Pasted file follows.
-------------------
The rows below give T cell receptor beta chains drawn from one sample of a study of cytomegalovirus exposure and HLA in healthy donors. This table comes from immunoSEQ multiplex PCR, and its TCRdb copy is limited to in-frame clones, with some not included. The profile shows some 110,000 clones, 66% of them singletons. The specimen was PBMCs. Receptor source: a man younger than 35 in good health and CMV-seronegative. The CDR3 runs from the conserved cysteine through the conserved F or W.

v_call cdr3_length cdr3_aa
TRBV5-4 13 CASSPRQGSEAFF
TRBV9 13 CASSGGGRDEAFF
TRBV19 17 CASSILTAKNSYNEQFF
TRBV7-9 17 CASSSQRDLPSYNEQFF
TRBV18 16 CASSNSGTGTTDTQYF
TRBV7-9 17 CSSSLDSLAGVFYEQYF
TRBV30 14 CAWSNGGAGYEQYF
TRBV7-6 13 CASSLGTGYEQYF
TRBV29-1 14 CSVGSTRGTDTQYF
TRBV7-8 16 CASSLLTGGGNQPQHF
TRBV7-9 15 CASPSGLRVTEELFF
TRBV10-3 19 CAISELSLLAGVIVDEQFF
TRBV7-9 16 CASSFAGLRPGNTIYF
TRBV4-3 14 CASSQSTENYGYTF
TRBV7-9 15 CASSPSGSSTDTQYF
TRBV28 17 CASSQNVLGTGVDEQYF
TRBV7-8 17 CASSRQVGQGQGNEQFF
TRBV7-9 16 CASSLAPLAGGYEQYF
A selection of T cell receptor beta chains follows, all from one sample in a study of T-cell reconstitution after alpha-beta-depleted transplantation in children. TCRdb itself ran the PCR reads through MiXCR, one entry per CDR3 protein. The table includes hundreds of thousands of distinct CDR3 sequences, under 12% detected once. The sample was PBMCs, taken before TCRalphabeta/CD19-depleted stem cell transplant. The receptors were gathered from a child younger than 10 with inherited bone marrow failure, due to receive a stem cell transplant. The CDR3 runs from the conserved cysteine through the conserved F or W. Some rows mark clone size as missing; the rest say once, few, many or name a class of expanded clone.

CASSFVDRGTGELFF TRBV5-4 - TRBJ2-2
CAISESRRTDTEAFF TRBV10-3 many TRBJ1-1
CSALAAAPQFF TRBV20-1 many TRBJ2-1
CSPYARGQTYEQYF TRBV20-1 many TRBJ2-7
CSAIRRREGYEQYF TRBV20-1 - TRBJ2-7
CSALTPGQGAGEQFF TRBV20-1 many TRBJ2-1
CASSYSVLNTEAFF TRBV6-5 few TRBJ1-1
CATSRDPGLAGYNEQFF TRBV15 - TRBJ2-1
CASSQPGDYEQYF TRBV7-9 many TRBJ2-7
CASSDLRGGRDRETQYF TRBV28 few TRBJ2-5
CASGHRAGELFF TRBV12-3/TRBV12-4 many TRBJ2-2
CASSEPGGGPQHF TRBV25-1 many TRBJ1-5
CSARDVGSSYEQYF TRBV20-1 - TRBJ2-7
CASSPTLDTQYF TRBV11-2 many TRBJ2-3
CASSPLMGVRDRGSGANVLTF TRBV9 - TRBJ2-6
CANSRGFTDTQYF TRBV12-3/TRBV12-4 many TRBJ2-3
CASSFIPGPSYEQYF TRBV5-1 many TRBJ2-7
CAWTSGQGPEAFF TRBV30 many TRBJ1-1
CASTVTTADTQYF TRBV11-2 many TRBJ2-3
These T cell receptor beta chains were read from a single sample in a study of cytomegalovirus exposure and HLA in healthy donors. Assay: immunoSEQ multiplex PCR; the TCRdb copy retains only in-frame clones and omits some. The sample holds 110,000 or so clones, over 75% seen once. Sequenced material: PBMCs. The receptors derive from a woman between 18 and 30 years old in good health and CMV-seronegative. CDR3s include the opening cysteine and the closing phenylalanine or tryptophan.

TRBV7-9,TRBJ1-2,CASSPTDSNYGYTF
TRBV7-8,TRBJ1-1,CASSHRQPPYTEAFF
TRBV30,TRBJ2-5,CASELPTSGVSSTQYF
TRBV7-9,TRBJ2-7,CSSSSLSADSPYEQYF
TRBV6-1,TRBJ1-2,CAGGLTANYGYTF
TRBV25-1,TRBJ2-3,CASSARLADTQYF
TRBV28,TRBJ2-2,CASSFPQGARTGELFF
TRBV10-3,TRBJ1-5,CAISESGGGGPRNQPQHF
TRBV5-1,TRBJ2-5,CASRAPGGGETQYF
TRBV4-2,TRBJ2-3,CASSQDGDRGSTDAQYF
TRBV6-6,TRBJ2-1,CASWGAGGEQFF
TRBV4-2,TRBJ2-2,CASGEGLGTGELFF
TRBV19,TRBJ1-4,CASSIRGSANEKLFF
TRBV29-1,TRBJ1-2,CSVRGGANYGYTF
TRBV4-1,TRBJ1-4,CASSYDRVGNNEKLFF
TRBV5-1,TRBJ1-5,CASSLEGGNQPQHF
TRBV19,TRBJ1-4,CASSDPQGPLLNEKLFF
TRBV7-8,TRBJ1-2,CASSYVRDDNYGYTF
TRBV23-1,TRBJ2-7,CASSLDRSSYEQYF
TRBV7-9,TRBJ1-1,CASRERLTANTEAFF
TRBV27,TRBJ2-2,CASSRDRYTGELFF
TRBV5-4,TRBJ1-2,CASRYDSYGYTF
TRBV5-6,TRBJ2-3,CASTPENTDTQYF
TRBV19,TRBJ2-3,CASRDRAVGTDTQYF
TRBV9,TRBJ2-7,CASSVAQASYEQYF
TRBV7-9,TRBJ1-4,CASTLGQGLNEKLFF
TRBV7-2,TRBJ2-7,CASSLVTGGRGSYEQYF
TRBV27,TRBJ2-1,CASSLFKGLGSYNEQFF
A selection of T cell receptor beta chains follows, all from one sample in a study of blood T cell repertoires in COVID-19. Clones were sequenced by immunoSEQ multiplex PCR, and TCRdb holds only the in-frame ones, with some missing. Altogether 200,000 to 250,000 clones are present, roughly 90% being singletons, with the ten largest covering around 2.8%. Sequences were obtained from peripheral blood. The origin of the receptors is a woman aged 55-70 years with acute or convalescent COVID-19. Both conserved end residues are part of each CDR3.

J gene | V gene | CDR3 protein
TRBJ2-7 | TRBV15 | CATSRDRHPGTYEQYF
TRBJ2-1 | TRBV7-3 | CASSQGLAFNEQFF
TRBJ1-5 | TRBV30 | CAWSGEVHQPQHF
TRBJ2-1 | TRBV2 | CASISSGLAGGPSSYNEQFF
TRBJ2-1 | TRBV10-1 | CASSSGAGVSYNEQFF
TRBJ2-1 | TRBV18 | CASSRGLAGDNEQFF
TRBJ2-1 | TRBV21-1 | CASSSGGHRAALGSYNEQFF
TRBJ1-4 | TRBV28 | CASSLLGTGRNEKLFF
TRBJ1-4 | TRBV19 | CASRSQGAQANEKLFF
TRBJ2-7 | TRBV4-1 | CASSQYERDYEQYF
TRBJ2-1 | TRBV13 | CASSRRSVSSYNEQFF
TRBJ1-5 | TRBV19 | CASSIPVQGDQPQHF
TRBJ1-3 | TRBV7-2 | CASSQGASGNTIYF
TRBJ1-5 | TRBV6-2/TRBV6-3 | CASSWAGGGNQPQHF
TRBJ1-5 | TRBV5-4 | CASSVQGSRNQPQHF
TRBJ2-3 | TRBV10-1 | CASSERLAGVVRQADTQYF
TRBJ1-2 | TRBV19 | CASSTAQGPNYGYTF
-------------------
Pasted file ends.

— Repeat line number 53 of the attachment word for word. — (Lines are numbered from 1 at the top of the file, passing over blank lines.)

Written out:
TRBV4-2,TRBJ2-2,CASGEGLGTGELFF